PHD #348: Secondhand
Summary: The ChEng gets his information about the ancient ship any way he can.
Date: 09 Feb 2042 AE
Related Logs: Questing and Past Is Prologue directly. Tangents indirectly.
Leyla Mark 
Ready Room
With the hatches at the rear of the room, the walkways on both sides slope down towards the dais at the front of the room. The stadium seating forms a partial semi-circle around the speaking podium and provides enough seats for all three hundred members of the Air Wing. The walls are adorned with the patches of each squadron aboard and their mottos stenciled in white lettering above each one. Behind the podium is a set of large LCD screens that can display any matter of material from reconnaissance to maps to gun camera footage.
Post-Holocaust Day: #348

It's not been long, since the second recon team to the ancient vessel has returned to the fleet. The ship, no, did not return with them, but words, and images and hitherto unbelievable stories did. The sleeping dead, the remnants of a lost civilization, the relics of hope. And while most of the command staff that went with the recon are likely in the middle of briefings and whatnot, Leyla has managed to slip away, finding quiet, for the time being, in the Ready Room, and an open LCD screen through which to feed the images she's brought back.

Mark is apparently one of those people who isn't in on the debriefings. Probably because he wasn't allowed to go. Some kind of fuel leak prevented that one. One can probably imagine the anger he had over that. But the next best thing is to hunt down someone who -did- go. He pushes through the hatch, shutting it behind him. "Heard I might find you here." He's dirty again. It never ends. Boots clomp down the side of the room towards Leyla. "Hearing some crazy stuff. You got anything I can hear about? I'm impatient for things like AAR's."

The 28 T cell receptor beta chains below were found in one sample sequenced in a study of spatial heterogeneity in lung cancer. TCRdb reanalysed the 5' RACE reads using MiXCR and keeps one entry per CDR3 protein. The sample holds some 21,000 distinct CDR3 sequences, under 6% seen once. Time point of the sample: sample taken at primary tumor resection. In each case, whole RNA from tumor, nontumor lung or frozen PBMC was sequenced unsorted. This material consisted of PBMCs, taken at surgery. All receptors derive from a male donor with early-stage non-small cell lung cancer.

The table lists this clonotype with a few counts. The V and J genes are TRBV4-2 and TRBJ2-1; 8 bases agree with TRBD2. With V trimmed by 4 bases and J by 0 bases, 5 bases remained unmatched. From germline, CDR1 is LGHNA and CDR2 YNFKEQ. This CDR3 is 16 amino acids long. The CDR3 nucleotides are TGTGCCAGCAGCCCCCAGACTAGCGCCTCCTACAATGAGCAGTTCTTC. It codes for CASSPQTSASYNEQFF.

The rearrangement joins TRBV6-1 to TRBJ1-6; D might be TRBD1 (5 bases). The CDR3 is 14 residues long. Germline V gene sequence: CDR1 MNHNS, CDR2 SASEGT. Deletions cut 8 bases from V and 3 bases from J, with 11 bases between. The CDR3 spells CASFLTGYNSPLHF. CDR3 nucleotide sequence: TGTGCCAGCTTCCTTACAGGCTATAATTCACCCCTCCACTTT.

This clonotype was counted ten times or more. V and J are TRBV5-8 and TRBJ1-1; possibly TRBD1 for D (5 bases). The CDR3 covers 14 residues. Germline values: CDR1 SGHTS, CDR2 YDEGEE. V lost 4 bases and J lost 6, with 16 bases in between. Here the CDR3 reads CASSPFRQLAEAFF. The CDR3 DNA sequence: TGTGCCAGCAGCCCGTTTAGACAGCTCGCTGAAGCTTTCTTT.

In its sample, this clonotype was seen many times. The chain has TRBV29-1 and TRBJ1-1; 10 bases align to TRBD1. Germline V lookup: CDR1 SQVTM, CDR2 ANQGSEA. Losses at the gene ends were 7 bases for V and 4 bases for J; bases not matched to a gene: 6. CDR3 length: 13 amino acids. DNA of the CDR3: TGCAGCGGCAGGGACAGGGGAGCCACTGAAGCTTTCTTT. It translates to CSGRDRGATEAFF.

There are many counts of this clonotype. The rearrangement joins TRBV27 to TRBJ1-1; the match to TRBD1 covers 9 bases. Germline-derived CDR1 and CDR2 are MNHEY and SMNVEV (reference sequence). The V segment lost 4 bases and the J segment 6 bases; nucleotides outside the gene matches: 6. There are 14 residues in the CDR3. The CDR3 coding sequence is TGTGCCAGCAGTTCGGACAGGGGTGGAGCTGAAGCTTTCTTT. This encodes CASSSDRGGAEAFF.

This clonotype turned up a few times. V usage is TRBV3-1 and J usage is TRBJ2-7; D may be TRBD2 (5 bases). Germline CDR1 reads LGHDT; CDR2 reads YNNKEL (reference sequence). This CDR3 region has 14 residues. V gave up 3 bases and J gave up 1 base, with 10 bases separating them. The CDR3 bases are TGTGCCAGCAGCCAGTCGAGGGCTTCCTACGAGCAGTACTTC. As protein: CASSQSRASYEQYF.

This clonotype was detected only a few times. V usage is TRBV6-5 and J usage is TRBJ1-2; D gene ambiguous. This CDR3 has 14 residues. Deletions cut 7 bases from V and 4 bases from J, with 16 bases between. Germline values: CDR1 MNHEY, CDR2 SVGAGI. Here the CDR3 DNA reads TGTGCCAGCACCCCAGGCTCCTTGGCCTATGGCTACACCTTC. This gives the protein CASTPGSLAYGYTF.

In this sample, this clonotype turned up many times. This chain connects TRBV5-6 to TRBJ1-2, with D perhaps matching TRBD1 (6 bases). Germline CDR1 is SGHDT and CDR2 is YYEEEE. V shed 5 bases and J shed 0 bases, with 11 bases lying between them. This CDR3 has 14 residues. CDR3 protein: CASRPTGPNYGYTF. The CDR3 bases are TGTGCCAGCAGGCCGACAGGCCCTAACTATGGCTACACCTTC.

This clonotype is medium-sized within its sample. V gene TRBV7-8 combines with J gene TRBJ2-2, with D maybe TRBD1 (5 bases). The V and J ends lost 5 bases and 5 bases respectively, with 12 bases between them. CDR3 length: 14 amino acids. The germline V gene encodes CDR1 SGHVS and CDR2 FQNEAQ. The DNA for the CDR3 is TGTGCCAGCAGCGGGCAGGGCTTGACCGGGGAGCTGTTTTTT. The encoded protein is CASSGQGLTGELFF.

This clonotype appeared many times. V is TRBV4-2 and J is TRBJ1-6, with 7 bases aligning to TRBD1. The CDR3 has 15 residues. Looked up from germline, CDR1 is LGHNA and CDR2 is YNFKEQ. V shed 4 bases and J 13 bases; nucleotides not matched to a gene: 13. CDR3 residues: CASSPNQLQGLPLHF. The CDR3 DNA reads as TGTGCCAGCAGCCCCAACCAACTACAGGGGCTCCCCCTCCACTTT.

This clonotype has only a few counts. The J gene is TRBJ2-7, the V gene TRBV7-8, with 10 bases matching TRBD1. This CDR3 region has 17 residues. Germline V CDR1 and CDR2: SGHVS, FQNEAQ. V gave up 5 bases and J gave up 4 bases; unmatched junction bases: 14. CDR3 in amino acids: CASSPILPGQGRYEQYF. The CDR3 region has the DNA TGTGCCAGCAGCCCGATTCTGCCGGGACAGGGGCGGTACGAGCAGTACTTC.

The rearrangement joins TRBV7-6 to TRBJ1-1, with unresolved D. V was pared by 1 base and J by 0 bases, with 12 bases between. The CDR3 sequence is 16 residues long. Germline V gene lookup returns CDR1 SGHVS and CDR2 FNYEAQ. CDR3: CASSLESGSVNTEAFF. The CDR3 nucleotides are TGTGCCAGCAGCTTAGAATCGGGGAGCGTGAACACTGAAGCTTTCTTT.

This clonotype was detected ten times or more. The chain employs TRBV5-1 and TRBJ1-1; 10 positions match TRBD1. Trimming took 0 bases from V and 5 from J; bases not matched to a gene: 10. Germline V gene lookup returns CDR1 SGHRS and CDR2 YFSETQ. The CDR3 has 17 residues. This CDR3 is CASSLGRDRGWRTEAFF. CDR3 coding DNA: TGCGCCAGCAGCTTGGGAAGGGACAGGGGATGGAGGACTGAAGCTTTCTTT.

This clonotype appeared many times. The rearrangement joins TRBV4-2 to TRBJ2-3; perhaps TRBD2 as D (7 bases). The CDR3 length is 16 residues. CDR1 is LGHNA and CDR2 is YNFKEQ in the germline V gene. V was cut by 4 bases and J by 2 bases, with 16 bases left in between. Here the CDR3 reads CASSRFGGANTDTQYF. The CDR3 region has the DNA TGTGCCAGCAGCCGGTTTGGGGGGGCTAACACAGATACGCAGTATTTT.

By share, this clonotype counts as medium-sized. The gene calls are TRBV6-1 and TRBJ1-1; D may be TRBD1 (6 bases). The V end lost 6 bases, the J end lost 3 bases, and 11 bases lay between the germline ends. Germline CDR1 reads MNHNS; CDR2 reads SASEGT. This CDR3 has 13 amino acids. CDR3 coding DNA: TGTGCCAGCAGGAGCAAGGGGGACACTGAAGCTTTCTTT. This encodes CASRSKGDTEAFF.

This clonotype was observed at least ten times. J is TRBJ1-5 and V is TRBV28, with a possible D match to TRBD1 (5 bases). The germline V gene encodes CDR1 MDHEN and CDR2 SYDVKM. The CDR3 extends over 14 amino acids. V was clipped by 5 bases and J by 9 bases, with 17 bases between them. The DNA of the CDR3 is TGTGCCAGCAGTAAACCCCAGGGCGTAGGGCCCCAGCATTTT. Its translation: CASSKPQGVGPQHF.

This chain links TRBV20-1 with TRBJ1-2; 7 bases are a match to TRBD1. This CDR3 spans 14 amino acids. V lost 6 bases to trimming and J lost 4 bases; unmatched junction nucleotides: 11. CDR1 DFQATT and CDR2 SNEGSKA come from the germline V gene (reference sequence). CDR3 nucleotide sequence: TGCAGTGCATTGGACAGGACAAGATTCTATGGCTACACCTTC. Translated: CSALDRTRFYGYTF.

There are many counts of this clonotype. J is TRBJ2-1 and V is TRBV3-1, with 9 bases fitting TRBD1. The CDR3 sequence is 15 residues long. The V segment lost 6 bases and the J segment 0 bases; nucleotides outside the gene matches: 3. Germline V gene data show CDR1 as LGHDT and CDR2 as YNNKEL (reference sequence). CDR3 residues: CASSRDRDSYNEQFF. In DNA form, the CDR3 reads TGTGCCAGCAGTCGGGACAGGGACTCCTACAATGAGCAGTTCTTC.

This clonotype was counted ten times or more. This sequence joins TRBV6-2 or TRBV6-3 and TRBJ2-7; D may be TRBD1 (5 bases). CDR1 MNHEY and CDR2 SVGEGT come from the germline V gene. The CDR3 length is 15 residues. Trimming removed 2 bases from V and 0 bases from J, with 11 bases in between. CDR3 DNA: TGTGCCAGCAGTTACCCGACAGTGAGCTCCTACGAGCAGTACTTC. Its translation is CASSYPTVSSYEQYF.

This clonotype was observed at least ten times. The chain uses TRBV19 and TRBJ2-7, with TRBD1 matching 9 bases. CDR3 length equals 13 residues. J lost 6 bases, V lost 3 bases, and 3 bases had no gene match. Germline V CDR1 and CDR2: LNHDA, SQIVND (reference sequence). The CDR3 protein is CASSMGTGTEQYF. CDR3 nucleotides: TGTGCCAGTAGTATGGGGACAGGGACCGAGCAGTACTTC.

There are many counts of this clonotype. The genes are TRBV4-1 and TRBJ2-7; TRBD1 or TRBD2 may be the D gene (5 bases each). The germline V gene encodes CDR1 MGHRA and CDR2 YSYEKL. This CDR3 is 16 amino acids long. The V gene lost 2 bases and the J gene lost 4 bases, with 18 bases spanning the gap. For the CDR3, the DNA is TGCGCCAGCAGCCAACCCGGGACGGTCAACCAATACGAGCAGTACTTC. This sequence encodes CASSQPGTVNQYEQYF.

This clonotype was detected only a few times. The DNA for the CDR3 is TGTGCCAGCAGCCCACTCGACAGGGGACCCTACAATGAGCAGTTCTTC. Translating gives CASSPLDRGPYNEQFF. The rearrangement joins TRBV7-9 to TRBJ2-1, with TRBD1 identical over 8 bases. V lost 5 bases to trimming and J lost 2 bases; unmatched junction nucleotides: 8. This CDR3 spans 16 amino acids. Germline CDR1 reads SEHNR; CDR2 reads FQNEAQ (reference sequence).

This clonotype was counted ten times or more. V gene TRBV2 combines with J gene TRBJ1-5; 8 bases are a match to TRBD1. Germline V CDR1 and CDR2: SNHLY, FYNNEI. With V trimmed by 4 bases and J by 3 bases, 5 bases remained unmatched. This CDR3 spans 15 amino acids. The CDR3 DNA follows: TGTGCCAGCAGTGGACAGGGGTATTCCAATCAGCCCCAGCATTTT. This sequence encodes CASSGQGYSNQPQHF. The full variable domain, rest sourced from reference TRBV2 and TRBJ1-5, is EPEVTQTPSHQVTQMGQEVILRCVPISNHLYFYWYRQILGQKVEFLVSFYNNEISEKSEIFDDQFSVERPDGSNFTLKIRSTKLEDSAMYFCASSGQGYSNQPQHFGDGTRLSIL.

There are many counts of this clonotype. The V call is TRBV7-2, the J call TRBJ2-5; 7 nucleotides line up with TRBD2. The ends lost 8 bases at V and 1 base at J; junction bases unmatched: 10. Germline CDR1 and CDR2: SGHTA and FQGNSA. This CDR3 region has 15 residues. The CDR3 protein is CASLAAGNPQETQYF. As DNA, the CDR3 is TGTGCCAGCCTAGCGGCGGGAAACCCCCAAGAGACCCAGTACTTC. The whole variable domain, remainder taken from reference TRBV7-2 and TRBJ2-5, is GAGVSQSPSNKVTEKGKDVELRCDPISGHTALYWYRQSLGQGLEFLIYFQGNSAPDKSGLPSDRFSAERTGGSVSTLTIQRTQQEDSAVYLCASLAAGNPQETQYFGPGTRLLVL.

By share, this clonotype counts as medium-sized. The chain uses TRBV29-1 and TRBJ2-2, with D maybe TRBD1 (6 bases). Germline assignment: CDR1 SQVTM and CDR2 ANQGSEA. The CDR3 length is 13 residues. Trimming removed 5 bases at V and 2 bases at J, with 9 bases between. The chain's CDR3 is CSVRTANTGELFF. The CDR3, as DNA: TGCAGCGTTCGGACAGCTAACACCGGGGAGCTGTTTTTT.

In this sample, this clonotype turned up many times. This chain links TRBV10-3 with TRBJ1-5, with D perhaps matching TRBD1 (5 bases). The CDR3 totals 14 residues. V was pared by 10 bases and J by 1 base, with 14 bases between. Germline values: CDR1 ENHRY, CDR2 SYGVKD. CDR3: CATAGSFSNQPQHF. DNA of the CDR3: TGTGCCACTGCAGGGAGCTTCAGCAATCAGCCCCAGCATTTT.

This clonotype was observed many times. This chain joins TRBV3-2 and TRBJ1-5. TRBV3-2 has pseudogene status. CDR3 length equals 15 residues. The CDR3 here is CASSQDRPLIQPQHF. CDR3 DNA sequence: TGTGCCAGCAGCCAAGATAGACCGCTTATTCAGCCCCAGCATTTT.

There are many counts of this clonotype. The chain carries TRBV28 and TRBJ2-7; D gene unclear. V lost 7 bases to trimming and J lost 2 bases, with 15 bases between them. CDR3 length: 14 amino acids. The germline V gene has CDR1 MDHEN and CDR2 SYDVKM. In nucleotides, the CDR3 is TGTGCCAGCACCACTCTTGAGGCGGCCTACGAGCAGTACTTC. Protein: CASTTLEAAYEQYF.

The sound of the hatch opening brings Leyla head up, her gaze around to the grimy man making his way into the neat and tidy Ready Room. She makes no attempt to stave off the flow of images crossing the LCD, but she does pause them, "It depends on what you want to know. I don't know what was the found on navigation and engineering, as I wasn't on that detail. I was assigned to what turned out to be the crew quarters." Probably not really what the Engineer was interested in. "You're welcome to look at what I brought back."

Mark reaches into a cargo pocket on his leg and produces a paper-wrapped sandwich from the galley. He doesn't even look at it. His focus is on the screen. "Hey, at this point I'll settle for hearing about the shape of it some more. Gabrieli is still in debrief and I won't hear anything about what was found until reports go out in the morning." He glances to Leyla and grins. "So yer stuck with me." The sammich is pre-cut into two halves and he offers part of the egg-salad to her. "So what all did you guys run into? Inquiring minds would like to know, if possible."

Leyla's eyes fall to the sandwich, the half held out to her. Clean hands emerge from her gloves, replacing the suit gloves she wore most of the day, as the duty greens have replaced her flight suit, the screen behind her showing an image a wall, covered in a mural showing an outdoor scene. "Thank you." The gloves are set down on the table, before she find takes the half-sandwich in her right hand, using her dominant left to navigate her computer. "I can start with the recon Flasher and I brought back from our first trip out. We did a few full rotations around the vessel to get enough images from the raptor's cameras that we could build a 3-D model of the ship." A shift, from one folder on her laptop to another, and the images from the raptor's camera begins. The head of the ship, for lack of a better word, working its way towards the tail. "You can sit. If you like."